Lawmaker: More aid needed for democracy activists in Cuba from Tracey Eaton on Vimeo.
U.S. Rep. Ileana Ros-Lehtinen, R-Fla., is protesting planned cuts to USAID's budget for democracy programs in Cuba.
Cuban dissidents are "risking their lives, yet we are cutting their support," the lawmaker said.
In the Senate, Florida Republican Marco Rubio has similar complaints, calling the budget reduction "a terrible idea." (See "USAID may slash Cuba program").
During an April 25 budget hearing, Ros-Lehtinen told USAID Administrator Rajiv Shah that the budget cut was "not prudent."
Here is their exchange:
Ros-Lehtinen: In addition, Dr. Shah, I continue to be concerned over the administration’s attempts to cut much needed democracy programs to the Cuban people.
Forty pro-democracy activists remain on hunger strikes in Cuba to call attention to the dozens of Cubans who are being detained by Castro’s state security forces.
These brave heros are risking their lives yet we are cutting their support, which is not prudent, especially at a time when the crackdown by Castro’s thugs is actually on the rise on the island.
Shah: And on Cuba, again, the goals there are support for civil society and democracy with some small humanitarian efforts. And we have worked closely with our partners. We believe the administration’s budget of $15 million reflects an appropriate investment that they have the capacity to implement.Shah's message: GAO signed off on USAID's Cuba programs and there's nothing else to debate.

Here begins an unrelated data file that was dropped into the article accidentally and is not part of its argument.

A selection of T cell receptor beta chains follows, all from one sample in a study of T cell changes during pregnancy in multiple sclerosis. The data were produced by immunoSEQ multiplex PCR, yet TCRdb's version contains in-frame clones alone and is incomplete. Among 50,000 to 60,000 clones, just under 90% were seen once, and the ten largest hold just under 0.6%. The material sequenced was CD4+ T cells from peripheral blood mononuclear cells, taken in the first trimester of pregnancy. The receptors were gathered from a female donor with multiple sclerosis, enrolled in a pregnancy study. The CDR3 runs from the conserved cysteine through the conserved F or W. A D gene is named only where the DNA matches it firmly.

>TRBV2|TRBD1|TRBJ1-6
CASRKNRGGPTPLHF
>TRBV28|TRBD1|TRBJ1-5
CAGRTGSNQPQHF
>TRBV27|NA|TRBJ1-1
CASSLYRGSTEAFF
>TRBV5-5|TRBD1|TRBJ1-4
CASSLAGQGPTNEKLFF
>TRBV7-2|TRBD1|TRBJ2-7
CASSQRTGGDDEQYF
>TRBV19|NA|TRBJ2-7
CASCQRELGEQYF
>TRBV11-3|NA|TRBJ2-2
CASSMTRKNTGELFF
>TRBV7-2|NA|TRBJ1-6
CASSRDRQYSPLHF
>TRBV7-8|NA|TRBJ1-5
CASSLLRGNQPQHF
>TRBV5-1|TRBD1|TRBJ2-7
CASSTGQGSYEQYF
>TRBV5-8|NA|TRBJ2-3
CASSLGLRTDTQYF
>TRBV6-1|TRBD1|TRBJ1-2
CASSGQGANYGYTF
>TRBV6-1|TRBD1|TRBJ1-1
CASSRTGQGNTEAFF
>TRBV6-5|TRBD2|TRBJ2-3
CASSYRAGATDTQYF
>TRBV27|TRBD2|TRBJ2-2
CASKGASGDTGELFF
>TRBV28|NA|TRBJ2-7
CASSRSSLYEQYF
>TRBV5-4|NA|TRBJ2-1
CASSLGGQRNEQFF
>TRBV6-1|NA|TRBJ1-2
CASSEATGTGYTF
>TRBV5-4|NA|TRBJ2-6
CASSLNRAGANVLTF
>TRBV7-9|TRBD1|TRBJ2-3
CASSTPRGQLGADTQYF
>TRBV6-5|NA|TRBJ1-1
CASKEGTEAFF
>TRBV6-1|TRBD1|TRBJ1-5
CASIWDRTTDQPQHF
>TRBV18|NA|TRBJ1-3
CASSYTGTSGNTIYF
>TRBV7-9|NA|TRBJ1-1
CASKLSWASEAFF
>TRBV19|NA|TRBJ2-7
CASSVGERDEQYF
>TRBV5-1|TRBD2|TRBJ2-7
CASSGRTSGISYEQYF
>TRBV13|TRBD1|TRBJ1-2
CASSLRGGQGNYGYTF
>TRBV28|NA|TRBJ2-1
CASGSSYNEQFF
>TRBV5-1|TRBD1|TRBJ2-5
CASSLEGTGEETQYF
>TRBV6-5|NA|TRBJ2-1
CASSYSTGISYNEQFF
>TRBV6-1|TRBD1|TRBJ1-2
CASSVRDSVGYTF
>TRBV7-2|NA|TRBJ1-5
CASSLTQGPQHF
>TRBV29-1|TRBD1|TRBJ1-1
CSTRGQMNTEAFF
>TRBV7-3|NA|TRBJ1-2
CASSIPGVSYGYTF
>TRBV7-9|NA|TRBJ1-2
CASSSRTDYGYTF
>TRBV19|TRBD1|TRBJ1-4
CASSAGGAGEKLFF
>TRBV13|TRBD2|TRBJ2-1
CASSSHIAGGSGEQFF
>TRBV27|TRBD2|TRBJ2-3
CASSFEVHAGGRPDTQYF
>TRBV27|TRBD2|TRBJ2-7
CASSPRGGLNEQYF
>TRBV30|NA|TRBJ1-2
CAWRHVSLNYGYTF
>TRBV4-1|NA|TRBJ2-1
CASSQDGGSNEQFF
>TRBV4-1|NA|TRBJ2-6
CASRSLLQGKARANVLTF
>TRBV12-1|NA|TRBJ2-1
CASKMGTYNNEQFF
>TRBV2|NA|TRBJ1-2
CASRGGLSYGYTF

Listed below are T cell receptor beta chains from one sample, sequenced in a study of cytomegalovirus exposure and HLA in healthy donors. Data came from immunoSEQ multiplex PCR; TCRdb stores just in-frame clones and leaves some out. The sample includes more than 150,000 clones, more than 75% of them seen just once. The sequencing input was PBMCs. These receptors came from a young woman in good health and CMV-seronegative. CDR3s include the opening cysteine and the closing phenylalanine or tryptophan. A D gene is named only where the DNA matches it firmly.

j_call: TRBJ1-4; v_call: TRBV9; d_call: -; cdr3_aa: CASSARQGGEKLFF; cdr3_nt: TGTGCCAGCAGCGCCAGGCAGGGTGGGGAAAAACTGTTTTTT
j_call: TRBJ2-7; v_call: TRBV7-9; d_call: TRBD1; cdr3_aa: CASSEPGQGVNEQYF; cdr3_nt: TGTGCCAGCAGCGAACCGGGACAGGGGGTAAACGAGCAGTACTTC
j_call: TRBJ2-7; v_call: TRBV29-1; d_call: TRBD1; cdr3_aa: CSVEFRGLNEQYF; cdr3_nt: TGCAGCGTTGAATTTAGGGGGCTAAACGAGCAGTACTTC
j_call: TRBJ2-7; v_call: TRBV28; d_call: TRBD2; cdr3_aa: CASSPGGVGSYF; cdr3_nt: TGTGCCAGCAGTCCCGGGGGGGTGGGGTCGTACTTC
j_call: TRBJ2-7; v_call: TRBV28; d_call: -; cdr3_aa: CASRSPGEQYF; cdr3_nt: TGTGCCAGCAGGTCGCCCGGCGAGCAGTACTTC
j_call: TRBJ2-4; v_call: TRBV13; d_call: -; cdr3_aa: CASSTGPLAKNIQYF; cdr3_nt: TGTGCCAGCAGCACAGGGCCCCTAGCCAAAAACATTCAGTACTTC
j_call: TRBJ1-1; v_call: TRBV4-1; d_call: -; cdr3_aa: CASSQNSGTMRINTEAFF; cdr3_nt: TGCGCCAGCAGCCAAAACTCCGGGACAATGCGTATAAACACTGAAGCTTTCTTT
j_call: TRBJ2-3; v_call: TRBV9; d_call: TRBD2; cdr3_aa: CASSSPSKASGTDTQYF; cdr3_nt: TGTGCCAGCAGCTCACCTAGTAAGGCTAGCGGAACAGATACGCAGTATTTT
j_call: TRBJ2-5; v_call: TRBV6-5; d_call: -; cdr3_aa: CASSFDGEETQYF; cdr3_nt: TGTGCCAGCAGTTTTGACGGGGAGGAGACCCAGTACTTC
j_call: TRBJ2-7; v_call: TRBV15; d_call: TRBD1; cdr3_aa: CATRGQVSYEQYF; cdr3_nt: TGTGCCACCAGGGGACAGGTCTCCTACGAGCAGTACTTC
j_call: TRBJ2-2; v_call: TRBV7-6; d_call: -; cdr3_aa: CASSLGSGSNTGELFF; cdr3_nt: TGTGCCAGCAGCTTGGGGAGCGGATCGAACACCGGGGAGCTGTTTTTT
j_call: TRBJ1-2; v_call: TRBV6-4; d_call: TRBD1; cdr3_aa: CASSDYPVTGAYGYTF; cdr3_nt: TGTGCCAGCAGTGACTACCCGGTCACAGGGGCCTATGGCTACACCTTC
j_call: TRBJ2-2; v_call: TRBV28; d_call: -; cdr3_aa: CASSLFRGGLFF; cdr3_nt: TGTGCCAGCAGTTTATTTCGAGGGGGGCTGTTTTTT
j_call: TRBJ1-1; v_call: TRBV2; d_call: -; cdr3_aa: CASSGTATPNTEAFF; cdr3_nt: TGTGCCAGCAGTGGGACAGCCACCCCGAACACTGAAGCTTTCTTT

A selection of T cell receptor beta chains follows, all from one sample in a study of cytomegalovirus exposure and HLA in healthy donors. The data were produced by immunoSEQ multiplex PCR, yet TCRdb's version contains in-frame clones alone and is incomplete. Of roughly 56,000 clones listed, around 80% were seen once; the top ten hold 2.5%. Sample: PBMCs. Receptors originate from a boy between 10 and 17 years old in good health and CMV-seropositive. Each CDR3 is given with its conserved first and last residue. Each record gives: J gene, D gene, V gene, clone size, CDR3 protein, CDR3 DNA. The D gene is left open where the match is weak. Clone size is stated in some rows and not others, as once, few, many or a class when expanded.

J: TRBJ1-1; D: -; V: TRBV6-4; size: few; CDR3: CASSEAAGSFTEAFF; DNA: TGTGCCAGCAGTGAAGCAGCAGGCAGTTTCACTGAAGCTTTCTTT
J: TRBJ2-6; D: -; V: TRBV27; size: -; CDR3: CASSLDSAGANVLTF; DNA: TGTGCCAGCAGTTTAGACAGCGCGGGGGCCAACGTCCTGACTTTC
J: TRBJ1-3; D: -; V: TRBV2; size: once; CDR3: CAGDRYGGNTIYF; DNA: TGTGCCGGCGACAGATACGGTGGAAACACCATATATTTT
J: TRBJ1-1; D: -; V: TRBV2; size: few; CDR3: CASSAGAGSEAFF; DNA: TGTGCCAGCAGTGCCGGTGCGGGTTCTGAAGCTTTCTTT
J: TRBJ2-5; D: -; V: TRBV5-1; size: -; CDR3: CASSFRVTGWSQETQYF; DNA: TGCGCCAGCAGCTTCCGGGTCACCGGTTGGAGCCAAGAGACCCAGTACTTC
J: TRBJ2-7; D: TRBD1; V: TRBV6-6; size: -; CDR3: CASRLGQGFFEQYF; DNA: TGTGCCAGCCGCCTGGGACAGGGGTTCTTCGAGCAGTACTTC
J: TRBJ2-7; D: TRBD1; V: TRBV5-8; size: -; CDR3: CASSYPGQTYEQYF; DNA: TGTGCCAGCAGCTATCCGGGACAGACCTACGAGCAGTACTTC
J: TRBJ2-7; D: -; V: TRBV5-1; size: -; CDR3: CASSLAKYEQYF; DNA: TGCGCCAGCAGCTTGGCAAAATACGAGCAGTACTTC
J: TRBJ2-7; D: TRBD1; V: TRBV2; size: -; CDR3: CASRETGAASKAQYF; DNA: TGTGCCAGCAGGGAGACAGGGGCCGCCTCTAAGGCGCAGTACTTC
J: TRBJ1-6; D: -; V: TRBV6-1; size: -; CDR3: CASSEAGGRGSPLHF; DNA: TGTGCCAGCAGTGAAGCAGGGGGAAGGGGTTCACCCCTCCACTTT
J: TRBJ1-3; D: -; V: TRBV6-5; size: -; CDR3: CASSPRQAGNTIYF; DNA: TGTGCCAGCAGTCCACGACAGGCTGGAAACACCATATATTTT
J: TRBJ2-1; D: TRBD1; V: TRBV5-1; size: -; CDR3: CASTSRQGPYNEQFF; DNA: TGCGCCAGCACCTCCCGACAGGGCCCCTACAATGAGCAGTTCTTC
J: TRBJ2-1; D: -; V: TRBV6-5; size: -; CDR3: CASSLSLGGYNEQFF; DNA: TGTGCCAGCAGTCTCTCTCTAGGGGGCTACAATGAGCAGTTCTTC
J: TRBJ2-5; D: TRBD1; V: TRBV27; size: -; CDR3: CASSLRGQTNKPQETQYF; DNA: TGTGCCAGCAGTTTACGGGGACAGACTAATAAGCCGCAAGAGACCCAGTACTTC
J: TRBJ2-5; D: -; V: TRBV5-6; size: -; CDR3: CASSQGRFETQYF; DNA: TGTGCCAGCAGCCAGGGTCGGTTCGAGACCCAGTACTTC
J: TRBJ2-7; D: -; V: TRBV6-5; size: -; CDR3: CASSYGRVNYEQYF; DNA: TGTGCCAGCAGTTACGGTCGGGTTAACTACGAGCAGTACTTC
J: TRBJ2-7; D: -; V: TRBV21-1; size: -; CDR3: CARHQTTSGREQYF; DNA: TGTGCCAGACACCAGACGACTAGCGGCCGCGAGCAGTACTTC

We recognize and take some faith in the fact that GAO reviewed our approach to implementing this program and very strongly commented on the effective reforms we’ve put in place, to have a clear and compelling implementation strategy for this effort.
Yet the GAO report was limited to "management and financial accounting as opposed to measuring impact and effectiveness in Cuba," Cuba analyst Phil Peters wrote.
GAO only examined a few basic points:
- Is USAID following U.S. law?
- Is the agency minimizing risk to participants?
- Are official monitoring use of the money?
It's unclear whether any U.S. officials are asking if there are any alternatives to USAID's largely covert democracy programs.
For the record, I don't oppose U.S. government efforts to boost democracy in Cuba. But I have questions about U.S. government tactics, and believe that a more thorough investigation of USAID's programs is warranted.
GAO investigators examined only 10 of the 111 awards give to USAID and the State Department from Oct. 1, 2005, through 2012.
Note: This article was shared with the Center for Democracy in the Americas as part of a six-month collaborative project with non-profit group. See more about our collaboration here.